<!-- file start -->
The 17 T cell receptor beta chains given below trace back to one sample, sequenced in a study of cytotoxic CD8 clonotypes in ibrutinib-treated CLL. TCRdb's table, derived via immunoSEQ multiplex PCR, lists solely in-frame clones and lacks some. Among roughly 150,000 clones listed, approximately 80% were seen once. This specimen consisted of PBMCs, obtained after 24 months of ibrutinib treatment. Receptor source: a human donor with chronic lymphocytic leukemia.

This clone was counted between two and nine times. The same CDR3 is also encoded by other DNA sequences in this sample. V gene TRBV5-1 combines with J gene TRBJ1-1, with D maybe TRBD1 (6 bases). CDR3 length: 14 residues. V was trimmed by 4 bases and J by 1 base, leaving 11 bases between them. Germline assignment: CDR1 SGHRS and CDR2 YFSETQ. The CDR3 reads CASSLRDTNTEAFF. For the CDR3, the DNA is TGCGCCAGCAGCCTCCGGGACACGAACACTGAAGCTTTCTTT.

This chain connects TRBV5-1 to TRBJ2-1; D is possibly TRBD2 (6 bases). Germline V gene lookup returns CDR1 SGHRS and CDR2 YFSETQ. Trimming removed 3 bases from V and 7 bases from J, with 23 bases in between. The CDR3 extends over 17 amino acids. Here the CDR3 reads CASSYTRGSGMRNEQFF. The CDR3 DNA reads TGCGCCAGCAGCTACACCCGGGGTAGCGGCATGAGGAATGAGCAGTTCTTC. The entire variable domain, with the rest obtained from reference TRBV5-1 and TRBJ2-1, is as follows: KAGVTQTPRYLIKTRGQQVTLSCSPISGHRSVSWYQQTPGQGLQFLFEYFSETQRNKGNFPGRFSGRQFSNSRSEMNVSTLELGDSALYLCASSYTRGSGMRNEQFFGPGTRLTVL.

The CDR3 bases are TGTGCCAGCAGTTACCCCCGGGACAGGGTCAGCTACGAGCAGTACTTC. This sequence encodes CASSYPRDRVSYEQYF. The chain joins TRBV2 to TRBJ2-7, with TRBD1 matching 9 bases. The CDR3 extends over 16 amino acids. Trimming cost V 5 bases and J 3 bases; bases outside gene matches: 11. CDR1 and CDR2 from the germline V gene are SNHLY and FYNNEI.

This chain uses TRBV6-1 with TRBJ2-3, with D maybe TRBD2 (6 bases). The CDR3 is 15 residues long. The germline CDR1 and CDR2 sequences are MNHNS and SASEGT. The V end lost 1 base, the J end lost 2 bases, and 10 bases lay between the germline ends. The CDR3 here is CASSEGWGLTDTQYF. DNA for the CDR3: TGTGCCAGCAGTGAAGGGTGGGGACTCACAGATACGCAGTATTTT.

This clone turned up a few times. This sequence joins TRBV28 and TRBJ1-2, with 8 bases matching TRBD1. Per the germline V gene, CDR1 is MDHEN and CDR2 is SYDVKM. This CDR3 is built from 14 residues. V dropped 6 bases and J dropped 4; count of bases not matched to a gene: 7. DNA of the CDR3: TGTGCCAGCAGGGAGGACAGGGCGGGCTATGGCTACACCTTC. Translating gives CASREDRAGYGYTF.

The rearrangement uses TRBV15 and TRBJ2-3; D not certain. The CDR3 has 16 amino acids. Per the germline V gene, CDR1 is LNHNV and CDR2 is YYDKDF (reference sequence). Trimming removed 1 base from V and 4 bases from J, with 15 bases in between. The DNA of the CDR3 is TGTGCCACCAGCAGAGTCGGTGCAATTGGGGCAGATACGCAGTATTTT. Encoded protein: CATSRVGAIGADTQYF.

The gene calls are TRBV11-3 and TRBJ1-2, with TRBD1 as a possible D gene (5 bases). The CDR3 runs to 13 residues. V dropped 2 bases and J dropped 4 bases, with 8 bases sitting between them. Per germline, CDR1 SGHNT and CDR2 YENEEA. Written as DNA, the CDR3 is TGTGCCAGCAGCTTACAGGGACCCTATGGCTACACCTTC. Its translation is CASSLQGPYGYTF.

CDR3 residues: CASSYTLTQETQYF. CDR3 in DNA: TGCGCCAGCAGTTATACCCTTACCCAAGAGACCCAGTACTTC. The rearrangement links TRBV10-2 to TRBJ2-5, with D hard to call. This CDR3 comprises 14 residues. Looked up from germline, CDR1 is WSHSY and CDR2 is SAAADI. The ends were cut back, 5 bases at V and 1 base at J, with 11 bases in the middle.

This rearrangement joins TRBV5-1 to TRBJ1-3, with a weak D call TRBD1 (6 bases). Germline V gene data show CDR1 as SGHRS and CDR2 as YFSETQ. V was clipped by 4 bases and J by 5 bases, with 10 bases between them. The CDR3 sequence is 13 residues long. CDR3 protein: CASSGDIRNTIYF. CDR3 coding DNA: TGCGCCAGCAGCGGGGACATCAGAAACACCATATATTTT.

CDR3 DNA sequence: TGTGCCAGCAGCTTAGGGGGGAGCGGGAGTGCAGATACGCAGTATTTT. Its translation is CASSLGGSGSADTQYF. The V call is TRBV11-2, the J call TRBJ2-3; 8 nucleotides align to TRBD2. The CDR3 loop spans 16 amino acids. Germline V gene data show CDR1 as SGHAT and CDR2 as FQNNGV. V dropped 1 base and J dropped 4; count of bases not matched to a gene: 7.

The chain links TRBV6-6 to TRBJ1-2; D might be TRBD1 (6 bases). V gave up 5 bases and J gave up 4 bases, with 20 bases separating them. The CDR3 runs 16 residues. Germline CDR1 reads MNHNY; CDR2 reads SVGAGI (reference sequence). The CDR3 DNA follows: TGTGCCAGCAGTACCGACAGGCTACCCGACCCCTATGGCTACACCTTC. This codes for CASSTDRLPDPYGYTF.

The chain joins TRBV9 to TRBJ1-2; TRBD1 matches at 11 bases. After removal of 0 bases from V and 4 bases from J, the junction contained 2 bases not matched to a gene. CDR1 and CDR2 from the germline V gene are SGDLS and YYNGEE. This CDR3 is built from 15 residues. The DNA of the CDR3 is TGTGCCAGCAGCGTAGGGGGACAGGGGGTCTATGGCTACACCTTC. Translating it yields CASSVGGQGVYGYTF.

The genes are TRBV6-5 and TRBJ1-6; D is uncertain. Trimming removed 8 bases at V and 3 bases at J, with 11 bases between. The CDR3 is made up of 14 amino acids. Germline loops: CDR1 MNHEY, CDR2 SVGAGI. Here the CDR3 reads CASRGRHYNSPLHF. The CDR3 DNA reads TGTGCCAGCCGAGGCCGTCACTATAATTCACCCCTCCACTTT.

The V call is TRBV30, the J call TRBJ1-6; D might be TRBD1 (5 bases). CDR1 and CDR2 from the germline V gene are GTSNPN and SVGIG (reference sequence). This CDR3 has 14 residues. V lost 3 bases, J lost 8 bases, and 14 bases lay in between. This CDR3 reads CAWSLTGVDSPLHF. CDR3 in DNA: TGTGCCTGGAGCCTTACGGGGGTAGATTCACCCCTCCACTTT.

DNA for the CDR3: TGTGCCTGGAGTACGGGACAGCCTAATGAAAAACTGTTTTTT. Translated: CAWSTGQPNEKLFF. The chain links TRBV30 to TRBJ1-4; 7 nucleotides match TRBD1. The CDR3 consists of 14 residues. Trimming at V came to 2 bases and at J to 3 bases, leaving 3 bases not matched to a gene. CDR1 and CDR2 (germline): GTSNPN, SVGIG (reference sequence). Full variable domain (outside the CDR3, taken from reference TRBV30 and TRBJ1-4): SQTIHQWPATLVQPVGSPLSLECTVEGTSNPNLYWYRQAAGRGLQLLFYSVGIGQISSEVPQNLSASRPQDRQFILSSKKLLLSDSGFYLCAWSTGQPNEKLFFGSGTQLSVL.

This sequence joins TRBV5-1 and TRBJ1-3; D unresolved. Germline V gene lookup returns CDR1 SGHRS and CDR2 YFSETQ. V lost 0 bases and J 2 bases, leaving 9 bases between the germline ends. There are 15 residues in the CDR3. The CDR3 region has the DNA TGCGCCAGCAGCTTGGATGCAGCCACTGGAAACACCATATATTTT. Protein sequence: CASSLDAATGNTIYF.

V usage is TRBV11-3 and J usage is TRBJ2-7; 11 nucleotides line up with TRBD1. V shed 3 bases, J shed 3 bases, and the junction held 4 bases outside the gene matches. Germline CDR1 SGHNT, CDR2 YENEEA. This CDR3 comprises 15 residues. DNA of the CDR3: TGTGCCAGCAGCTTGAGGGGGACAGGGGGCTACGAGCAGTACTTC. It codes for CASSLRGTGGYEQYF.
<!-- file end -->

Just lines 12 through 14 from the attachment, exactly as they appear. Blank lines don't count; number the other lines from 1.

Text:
The chain links TRBV6-6 to TRBJ1-2; D might be TRBD1 (6 bases). V gave up 5 bases and J gave up 4 bases, with 20 bases separating them. The CDR3 runs 16 residues. Germline CDR1 reads MNHNY; CDR2 reads SVGAGI (reference sequence). The CDR3 DNA follows: TGTGCCAGCAGTACCGACAGGCTACCCGACCCCTATGGCTACACCTTC. This codes for CASSTDRLPDPYGYTF.

The chain joins TRBV9 to TRBJ1-2; TRBD1 matches at 11 bases. After removal of 0 bases from V and 4 bases from J, the junction contained 2 bases not matched to a gene. CDR1 and CDR2 from the germline V gene are SGDLS and YYNGEE. This CDR3 is built from 15 residues. The DNA of the CDR3 is TGTGCCAGCAGCGTAGGGGGACAGGGGGTCTATGGCTACACCTTC. Translating it yields CASSVGGQGVYGYTF.

The genes are TRBV6-5 and TRBJ1-6; D is uncertain. Trimming removed 8 bases at V and 3 bases at J, with 11 bases between. The CDR3 is made up of 14 amino acids. Germline loops: CDR1 MNHEY, CDR2 SVGAGI. Here the CDR3 reads CASRGRHYNSPLHF. The CDR3 DNA reads TGTGCCAGCCGAGGCCGTCACTATAATTCACCCCTCCACTTT.